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J.G. Ballard Books In Order

Publication Order of Empire of the Sun Books

Empire of the Sun (1984)Hardcover  Paperback  Kindle
The Kindness of Women (1991)Hardcover  Paperback  Kindle

Publication Order of Standalone Novels

The Wind from Nowhere (1962)Hardcover  Paperback  Kindle
The Drought (1964)Hardcover  Paperback  Kindle
The Crystal World (1966)Hardcover  Paperback  Kindle
Love and Napalm (1970)Hardcover  Paperback  Kindle
Crash (1973)Hardcover  Paperback  Kindle
Concrete Island (1974)Hardcover  Paperback  Kindle
High-Rise (1975)Hardcover  Paperback  Kindle
The Unlimited Dream Company (1979)Hardcover  Paperback  Kindle
Hello America (1981)Hardcover  Paperback  Kindle
The Day of Creation (1987)Hardcover  Paperback  Kindle
Running Wild (1988)Hardcover  Paperback  Kindle
Rushing to Paradise (1994)Hardcover  Paperback  Kindle
Cocaine Nights (1996)Hardcover  Paperback  Kindle
Super-Cannes (2000)Hardcover  Paperback  Kindle
Millennium People (2003)Hardcover  Paperback  Kindle
Kingdom Come (2006)Hardcover  Paperback  Kindle

Publication Order of Short Stories/Novellas

Chronopolis (1971)Hardcover  Paperback  Kindle
The Venus Hunters (1980)Hardcover  Paperback  Kindle

Publication Order of Collections

Billenium (1962)Hardcover  Paperback  Kindle
The Voices Of Time (1962)Hardcover  Paperback  Kindle
Passport To Eternity (1963)Hardcover  Paperback  Kindle
The Terminal Beach (1964)Hardcover  Paperback  Kindle
The Day of Forever (1967)Hardcover  Paperback  Kindle
The Disaster Area (1967)Hardcover  Paperback  Kindle
The Atrocity Exhibition (1970)Hardcover  Paperback  Kindle
Vermilion Sands (1971)Hardcover  Paperback  Kindle
Chronopolis, and other stories (1971)Hardcover  Paperback  Kindle
Low Flying Aircraft And Other Stories (1976)Hardcover  Paperback  Kindle
The Best Short Stories of J. G. Ballard (1978)Hardcover  Paperback  Kindle
The Venus Hunters (1980)Hardcover  Paperback  Kindle
Myths of the Near Future (1982)Hardcover  Paperback  Kindle
War Fever and Other Stories (1990)Hardcover  Paperback  Kindle
The Complete Stories of J.G. Ballard (2001)Hardcover  Paperback  Kindle
The Complete Short Stories (2006)Hardcover  Paperback  Kindle
The Best Science Fiction of J. G. Ballard (2009)Hardcover  Paperback  Kindle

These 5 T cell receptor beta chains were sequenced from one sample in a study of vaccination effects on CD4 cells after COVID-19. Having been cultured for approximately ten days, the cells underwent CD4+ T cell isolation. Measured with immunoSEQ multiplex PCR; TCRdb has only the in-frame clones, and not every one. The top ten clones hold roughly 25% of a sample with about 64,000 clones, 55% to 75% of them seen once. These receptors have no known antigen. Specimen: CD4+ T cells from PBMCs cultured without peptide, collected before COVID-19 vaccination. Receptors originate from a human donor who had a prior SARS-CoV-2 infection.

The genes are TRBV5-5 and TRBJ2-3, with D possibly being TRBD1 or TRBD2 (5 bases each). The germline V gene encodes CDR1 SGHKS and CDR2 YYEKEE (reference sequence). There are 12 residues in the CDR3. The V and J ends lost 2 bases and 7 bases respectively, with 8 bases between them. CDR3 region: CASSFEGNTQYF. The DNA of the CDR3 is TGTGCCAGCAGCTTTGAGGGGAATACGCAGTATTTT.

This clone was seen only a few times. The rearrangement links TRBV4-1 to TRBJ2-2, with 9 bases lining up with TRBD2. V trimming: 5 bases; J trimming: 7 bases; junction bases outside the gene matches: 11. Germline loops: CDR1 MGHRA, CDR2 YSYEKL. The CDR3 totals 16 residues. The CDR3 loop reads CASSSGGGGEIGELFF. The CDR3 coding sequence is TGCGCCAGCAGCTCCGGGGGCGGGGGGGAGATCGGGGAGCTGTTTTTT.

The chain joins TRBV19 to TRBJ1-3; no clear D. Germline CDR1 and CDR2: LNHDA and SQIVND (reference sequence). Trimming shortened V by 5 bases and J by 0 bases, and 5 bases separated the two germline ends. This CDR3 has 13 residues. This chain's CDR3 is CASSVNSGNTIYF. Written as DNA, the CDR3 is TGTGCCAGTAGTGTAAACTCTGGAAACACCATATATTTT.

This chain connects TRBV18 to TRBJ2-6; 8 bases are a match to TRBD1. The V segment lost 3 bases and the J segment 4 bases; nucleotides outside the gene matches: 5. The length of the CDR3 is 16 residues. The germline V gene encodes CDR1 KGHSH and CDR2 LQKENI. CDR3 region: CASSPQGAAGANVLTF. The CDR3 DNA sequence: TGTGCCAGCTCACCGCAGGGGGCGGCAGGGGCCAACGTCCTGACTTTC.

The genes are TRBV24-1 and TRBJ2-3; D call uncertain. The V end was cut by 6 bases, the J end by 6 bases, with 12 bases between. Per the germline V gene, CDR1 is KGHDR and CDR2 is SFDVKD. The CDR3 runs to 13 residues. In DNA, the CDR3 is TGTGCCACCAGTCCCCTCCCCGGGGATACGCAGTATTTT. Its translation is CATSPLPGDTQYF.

Publication Order of Non-Fiction Books

A User's Guide to the Millennium (1996)Hardcover  Paperback  Kindle
Quotes (2004)Hardcover  Paperback  Kindle
J.G. Ballard Conversations (2005)Hardcover  Paperback  Kindle
Miracles of Life (2008)Hardcover  Paperback  Kindle
Extreme Metaphors (2012)Hardcover  Paperback  Kindle

Publication Order of Anthologies

Dangerous Visions(1967)Hardcover  Paperback  Kindle

J.G. Ballard
J.G. Ballard was a fiction and non-fiction author. Born in Shanghai, China, in 1930, Ballard witnessed firsthand the bombing of Pearl Harbour during the second world war. The author, then a young boy, and his family stayed in a civilian prison camp before relocating to England in 1946. Ballard studied medicine in Cambridge for two years before turning into a copywriter. He later worked as a Covent Garden porter and moved to Canada, where he published his first short story in 1956. By the time he died, Ballard had over 100 books to his name. While Ballard’s writing is straightforward, his stories are unusual, which makes them stand out.

Crash
Crash is a brilliant yet deeply disturbing story on auto wrecks and perverted sexual carnage. The book stars James Ballard, a successful commercial director whose life changes after a car crash. James is in an open marriage with Catherine, and his sexual escapades are among the first things you learn about him. When a careless mistake on the road leads to a head-on-corrosion, James is left with severe injuries that take time to heal. The person driving the other car doesn’t survive the crash, but his wife does, albeit with several injuries, just like James. When James is discharged from the hospital, he learns he has been under Vaughan’s surveillance. Vaughan is a TV scientist and a patron saint of people deformed in auto crashes.